- Much more than a revolt against British taxes and trade regulations, the American Revolution was the first modern revolution.
- It marked the first time in history that a people fought for their independence in the name of certain universal principles such as rule of law, constitutional rights, and popular sovereignty.
- The American Revolution began in 1775 as open conflict between the united thirteen colonies and Great Britain.
- By the Treaty of Paris that ended the war in 1783, the colonies had won their independence.
- While no one event can be pointed to as the actual cause of the revolution, the war began as a disagreement over the way in which Great Britain treated the colonies versus the way the colonies felt they should be treated.
- Americans felt they deserved all the rights of Englishmen.
- The British, on the other hand, felt that the colonies were created to be used in the way that best suited the crown and parliament.
- This conflict is embodied in one of the rallying cries of the American Revolution: No Taxation without Representation.
Major Events That Led to the American Revolution
- The road to revolution built slowly over time. Many events fed the growing desire of the thirteen colonies for independence. Following are the major events that led to the Revolution.
1754-1763 – French and Indian War This war between Britain and France ended with the victorious British deeply in debt and demanding more revenue from the colonies. With the defeat of the French, the colonies became less dependent on Britain for protection.
1763 – Proclamation of 1763 This prohibited settlement beyond the Appalachian Mountains. While Britain did not intend to harm the colonists, many colonists took offense at this order.
1764 – Sugar Act This act raised revenue by increasing duties on sugar imported from the West Indies.
1764 – Currency Act Parliament argued that colonial currency had caused devaluation harmful to British trade. They banned American assemblies from issuing paper bills or bills of credit.
1764 – Committees of Correspondence Organized by Samuel Adams, these helped spread propaganda and information through letters.
1765 – Quartering Act Britain ordered that colonists were to house and feed British soldiers if necessary.
1765 – Stamp Act This required tax stamps on many items and documents including playing cards, newspapers, and marriage licenses. Prime Minister George Grenville stated that this direct tax was intended for the colonies to pay for defense. Previous taxes imposed by Britain had been indirect, or hidden.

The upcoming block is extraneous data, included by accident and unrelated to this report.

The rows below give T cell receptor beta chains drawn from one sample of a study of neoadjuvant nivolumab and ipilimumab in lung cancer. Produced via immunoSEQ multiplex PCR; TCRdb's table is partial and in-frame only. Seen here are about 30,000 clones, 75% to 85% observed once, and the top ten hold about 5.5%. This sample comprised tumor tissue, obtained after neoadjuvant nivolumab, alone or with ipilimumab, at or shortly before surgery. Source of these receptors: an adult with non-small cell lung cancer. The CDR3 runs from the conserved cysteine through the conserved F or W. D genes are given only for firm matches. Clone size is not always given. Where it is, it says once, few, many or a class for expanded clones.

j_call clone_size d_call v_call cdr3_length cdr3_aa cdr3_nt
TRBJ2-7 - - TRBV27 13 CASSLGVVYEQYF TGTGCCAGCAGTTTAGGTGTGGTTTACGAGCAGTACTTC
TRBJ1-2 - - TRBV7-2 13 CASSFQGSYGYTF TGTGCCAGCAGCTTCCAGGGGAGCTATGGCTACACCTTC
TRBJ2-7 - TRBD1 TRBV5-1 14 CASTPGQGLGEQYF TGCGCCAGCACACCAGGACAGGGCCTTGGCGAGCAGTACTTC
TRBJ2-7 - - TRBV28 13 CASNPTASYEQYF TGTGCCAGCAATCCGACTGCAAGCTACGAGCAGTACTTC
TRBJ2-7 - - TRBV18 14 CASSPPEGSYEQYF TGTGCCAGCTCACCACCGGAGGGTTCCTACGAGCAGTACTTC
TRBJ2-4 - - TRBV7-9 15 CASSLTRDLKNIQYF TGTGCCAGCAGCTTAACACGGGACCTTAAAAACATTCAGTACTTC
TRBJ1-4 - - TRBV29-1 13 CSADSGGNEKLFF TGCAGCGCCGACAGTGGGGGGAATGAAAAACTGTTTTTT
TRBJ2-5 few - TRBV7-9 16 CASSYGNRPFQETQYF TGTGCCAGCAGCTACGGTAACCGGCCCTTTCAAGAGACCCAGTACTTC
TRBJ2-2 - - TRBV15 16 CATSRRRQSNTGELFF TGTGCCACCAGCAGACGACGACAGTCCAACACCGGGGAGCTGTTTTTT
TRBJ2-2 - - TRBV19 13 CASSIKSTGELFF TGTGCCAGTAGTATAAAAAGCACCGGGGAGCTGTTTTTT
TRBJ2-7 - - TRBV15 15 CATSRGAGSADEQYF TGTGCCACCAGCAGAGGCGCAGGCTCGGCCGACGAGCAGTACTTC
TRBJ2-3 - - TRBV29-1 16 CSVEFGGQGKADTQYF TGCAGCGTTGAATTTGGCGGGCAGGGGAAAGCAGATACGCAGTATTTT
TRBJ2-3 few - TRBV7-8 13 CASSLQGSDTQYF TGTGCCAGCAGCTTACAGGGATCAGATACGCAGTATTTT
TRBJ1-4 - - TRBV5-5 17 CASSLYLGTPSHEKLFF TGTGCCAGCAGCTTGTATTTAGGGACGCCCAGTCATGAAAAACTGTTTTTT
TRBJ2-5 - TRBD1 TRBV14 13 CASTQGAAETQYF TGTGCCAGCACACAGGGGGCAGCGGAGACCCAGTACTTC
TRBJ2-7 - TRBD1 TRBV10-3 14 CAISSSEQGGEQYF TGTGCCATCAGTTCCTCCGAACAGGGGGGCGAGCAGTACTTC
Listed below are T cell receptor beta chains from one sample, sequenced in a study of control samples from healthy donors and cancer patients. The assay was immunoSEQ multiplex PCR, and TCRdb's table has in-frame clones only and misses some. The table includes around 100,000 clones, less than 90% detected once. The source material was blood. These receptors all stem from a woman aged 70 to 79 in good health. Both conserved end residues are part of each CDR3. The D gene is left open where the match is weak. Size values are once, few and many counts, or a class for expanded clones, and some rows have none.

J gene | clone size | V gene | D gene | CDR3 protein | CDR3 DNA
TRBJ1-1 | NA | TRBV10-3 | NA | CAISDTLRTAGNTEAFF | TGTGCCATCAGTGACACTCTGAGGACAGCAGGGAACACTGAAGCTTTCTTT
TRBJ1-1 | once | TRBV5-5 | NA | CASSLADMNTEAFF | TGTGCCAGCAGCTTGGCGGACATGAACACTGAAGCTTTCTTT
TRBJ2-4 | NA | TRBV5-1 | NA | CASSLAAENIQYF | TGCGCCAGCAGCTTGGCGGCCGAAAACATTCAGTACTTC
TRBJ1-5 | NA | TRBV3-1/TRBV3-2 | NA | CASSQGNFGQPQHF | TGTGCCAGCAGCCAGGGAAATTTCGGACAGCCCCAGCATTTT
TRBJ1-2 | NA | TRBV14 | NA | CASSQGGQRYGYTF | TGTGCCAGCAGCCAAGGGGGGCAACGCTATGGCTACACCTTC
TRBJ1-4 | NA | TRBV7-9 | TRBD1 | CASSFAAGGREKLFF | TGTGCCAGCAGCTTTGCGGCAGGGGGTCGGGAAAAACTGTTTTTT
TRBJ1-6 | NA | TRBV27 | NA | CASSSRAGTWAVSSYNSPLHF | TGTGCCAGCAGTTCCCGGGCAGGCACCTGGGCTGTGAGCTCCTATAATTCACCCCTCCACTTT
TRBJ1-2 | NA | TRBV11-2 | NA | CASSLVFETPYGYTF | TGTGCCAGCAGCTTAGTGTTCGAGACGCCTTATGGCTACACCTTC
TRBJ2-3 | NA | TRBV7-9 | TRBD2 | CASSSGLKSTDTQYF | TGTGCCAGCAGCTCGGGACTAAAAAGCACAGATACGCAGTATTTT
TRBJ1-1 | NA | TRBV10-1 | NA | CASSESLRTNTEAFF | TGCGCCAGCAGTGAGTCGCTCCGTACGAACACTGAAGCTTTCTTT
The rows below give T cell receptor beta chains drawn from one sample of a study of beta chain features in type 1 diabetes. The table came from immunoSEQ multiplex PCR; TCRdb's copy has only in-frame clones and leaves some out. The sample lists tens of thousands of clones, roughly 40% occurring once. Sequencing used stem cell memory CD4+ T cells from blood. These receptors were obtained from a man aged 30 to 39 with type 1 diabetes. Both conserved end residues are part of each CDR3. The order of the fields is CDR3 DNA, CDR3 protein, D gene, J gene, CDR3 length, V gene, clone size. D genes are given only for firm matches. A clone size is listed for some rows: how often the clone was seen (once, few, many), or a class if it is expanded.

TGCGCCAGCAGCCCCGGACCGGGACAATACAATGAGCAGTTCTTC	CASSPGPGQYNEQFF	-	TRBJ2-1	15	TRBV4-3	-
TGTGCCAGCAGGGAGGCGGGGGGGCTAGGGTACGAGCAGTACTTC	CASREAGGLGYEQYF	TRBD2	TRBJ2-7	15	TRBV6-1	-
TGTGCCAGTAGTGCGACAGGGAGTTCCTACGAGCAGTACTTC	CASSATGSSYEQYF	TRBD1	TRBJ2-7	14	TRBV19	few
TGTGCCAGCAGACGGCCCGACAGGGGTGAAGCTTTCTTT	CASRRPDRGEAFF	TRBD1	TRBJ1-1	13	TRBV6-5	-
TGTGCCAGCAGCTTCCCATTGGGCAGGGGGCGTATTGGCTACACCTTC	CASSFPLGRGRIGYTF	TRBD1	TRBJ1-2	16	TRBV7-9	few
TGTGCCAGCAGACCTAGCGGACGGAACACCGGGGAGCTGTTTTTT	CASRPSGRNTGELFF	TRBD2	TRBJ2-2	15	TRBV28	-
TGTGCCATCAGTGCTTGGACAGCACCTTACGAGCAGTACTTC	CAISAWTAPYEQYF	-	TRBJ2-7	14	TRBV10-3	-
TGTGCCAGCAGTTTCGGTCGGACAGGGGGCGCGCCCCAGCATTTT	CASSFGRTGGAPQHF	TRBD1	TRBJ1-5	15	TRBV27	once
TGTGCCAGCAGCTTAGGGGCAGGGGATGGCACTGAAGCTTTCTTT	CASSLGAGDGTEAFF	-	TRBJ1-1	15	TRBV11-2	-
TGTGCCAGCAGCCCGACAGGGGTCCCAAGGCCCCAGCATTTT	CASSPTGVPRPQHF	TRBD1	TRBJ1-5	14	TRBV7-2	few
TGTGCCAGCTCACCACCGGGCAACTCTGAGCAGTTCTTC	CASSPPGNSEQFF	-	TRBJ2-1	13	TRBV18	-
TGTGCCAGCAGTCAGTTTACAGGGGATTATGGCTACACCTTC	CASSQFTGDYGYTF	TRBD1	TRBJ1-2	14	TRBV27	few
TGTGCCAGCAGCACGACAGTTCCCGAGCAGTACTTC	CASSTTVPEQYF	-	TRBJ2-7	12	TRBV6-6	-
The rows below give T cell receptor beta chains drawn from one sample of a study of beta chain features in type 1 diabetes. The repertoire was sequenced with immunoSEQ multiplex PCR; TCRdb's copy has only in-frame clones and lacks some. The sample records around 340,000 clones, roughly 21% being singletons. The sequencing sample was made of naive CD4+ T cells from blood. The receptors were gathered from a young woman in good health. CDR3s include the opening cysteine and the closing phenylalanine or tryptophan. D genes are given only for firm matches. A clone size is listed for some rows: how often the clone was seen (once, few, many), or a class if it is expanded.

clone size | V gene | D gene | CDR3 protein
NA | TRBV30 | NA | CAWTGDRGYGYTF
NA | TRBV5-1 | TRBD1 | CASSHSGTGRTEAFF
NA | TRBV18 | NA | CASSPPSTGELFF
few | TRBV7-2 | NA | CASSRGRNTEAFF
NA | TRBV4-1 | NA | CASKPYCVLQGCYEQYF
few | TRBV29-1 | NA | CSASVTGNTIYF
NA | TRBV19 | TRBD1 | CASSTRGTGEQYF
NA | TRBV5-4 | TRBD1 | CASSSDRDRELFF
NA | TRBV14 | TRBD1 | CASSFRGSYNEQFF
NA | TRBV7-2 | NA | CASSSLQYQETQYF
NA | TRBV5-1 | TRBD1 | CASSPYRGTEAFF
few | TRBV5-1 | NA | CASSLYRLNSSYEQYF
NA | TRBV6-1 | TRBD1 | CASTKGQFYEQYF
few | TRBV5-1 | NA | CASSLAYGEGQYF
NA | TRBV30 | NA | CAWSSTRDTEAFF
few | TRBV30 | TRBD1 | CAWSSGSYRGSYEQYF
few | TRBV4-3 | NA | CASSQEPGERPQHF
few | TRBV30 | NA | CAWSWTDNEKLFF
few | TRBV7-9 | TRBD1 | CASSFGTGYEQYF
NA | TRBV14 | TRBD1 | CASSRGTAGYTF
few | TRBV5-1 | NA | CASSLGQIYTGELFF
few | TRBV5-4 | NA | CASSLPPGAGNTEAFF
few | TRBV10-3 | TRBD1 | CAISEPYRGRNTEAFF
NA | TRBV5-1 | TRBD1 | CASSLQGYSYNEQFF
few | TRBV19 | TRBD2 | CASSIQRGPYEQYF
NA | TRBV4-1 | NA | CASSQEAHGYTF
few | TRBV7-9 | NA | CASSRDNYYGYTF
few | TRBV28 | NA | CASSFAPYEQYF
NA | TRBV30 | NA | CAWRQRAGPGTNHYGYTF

1765 – Stamp Act Congress In 1765, 27 delegates from nine colonies met in New York City and drew up a statement of rights and grievances thereby bringing colonies together in opposition to Britain.
1765 – Sons and Daughters of Liberty Colonists tried to fight back by imposing non-importation agreements. The Sons of Liberty often took the law into their own hands enforcing these ‘agreements’ by methods such as tar and feathering.
1767 – Townshend Acts These taxes were imposed to help make the colonial officials independent of the colonists and included duties on glass, paper, and tea. Smugglers increased their activities to avoid the tax leading to more troops in Boston.
1770 – Boston Massacre The colonists and British soldiers openly clashed in Boston. This event was used as an example of British cruelty despite questions about how it actually occurred.
1773 – Tea Act To assist the failing British East India Company, the Company was given a monopoly to trade tea in America.
1773 – Boston Tea Party A group of colonists disguised as Indians dumped tea overboard from three ships in Boston Harbor.
1774 – Intolerable Acts These were passed in response to the Boston Tea Party and placed restrictions on the colonists including outlawing town meetings and the closing of Boston Harbor.
1774 – First Continental Congress In response to the Intolerable Acts, 12 of the 13 colonies met in Philadelphia from September-October, 1774. One of the main results of this was the creation of The Association calling for a boycott of British goods.
1775 – Lexington and Concord In April, British troops were ordered to Lexington and Concord to seize stores of colonial gunpowder and to capture Samuel Adams and John Hancock. At Lexington, open conflict occurred and eight Americans were killed. At Concord, the British troops were forced to retreat with the loss of 70 men. This was the first instance of open warfare.